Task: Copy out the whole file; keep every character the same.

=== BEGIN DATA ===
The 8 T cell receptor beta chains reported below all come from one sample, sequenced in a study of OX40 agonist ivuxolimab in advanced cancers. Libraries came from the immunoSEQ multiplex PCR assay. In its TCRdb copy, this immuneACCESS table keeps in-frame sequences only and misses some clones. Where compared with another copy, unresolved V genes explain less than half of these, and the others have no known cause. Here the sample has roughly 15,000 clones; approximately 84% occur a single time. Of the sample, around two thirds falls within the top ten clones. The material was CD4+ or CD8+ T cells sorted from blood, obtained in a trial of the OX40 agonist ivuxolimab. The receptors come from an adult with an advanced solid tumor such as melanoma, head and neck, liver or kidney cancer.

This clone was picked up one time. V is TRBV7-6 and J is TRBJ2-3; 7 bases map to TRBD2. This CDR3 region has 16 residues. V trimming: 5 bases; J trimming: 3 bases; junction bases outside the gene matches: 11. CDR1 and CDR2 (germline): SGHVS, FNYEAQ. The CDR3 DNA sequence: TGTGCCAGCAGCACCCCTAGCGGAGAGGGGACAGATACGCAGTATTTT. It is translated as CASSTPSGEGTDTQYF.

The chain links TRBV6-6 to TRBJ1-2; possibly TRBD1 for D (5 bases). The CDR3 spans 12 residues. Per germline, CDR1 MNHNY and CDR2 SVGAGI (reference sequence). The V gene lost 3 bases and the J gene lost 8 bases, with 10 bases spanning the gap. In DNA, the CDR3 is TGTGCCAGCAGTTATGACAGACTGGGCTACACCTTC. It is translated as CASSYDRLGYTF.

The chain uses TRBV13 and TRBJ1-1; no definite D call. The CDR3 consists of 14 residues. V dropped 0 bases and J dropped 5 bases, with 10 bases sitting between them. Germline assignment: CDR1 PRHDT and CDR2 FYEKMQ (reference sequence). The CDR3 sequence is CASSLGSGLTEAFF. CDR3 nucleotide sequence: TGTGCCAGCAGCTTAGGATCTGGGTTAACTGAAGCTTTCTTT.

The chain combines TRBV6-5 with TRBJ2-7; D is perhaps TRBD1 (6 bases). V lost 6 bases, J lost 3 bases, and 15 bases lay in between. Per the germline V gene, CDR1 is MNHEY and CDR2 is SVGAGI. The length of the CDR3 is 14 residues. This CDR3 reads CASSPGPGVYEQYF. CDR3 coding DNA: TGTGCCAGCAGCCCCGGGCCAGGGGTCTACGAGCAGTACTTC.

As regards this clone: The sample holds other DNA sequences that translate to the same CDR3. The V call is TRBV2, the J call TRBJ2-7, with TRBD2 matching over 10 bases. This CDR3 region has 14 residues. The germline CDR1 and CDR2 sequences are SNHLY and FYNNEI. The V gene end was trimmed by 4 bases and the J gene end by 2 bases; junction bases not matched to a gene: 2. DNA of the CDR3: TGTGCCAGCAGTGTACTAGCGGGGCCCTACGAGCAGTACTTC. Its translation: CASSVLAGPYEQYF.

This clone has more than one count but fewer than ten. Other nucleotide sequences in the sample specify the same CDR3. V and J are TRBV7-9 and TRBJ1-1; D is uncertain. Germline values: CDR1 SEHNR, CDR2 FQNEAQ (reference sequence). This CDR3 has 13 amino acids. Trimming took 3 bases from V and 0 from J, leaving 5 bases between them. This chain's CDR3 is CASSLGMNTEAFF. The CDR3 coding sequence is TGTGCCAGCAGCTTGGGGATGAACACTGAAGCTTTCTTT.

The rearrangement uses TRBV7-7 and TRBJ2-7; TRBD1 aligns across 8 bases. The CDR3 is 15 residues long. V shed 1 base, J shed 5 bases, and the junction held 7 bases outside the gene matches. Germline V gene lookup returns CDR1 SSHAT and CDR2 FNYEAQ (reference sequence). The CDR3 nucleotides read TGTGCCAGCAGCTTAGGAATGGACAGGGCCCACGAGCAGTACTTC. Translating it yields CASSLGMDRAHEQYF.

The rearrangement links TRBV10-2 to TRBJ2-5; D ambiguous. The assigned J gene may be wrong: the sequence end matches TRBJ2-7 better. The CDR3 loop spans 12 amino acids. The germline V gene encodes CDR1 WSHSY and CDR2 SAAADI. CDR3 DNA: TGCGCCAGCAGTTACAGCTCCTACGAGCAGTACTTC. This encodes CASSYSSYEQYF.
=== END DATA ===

The 8 T cell receptor beta chains reported below all come from one sample, sequenced in a study of OX40 agonist ivuxolimab in advanced cancers. Libraries came from the immunoSEQ multiplex PCR assay. In its TCRdb copy, this immuneACCESS table keeps in-frame sequences only and misses some clones. Where compared with another copy, unresolved V genes explain less than half of these, and the others have no known cause. Here the sample has roughly 15,000 clones; approximately 84% occur a single time. Of the sample, around two thirds falls within the top ten clones. The material was CD4+ or CD8+ T cells sorted from blood, obtained in a trial of the OX40 agonist ivuxolimab. The receptors come from an adult with an advanced solid tumor such as melanoma, head and neck, liver or kidney cancer.

This clone was picked up one time. V is TRBV7-6 and J is TRBJ2-3; 7 bases map to TRBD2. This CDR3 region has 16 residues. V trimming: 5 bases; J trimming: 3 bases; junction bases outside the gene matches: 11. CDR1 and CDR2 (germline): SGHVS, FNYEAQ. The CDR3 DNA sequence: TGTGCCAGCAGCACCCCTAGCGGAGAGGGGACAGATACGCAGTATTTT. It is translated as CASSTPSGEGTDTQYF.

The chain links TRBV6-6 to TRBJ1-2; possibly TRBD1 for D (5 bases). The CDR3 spans 12 residues. Per germline, CDR1 MNHNY and CDR2 SVGAGI (reference sequence). The V gene lost 3 bases and the J gene lost 8 bases, with 10 bases spanning the gap. In DNA, the CDR3 is TGTGCCAGCAGTTATGACAGACTGGGCTACACCTTC. It is translated as CASSYDRLGYTF.

The chain uses TRBV13 and TRBJ1-1; no definite D call. The CDR3 consists of 14 residues. V dropped 0 bases and J dropped 5 bases, with 10 bases sitting between them. Germline assignment: CDR1 PRHDT and CDR2 FYEKMQ (reference sequence). The CDR3 sequence is CASSLGSGLTEAFF. CDR3 nucleotide sequence: TGTGCCAGCAGCTTAGGATCTGGGTTAACTGAAGCTTTCTTT.

The chain combines TRBV6-5 with TRBJ2-7; D is perhaps TRBD1 (6 bases). V lost 6 bases, J lost 3 bases, and 15 bases lay in between. Per the germline V gene, CDR1 is MNHEY and CDR2 is SVGAGI. The length of the CDR3 is 14 residues. This CDR3 reads CASSPGPGVYEQYF. CDR3 coding DNA: TGTGCCAGCAGCCCCGGGCCAGGGGTCTACGAGCAGTACTTC.

As regards this clone: The sample holds other DNA sequences that translate to the same CDR3. The V call is TRBV2, the J call TRBJ2-7, with TRBD2 matching over 10 bases. This CDR3 region has 14 residues. The germline CDR1 and CDR2 sequences are SNHLY and FYNNEI. The V gene end was trimmed by 4 bases and the J gene end by 2 bases; junction bases not matched to a gene: 2. DNA of the CDR3: TGTGCCAGCAGTGTACTAGCGGGGCCCTACGAGCAGTACTTC. Its translation: CASSVLAGPYEQYF.

This clone has more than one count but fewer than ten. Other nucleotide sequences in the sample specify the same CDR3. V and J are TRBV7-9 and TRBJ1-1; D is uncertain. Germline values: CDR1 SEHNR, CDR2 FQNEAQ (reference sequence). This CDR3 has 13 amino acids. Trimming took 3 bases from V and 0 from J, leaving 5 bases between them. This chain's CDR3 is CASSLGMNTEAFF. The CDR3 coding sequence is TGTGCCAGCAGCTTGGGGATGAACACTGAAGCTTTCTTT.

The rearrangement uses TRBV7-7 and TRBJ2-7; TRBD1 aligns across 8 bases. The CDR3 is 15 residues long. V shed 1 base, J shed 5 bases, and the junction held 7 bases outside the gene matches. Germline V gene lookup returns CDR1 SSHAT and CDR2 FNYEAQ (reference sequence). The CDR3 nucleotides read TGTGCCAGCAGCTTAGGAATGGACAGGGCCCACGAGCAGTACTTC. Translating it yields CASSLGMDRAHEQYF.

The rearrangement links TRBV10-2 to TRBJ2-5; D ambiguous. The assigned J gene may be wrong: the sequence end matches TRBJ2-7 better. The CDR3 loop spans 12 amino acids. The germline V gene encodes CDR1 WSHSY and CDR2 SAAADI. CDR3 DNA: TGCGCCAGCAGTTACAGCTCCTACGAGCAGTACTTC. This encodes CASSYSSYEQYF.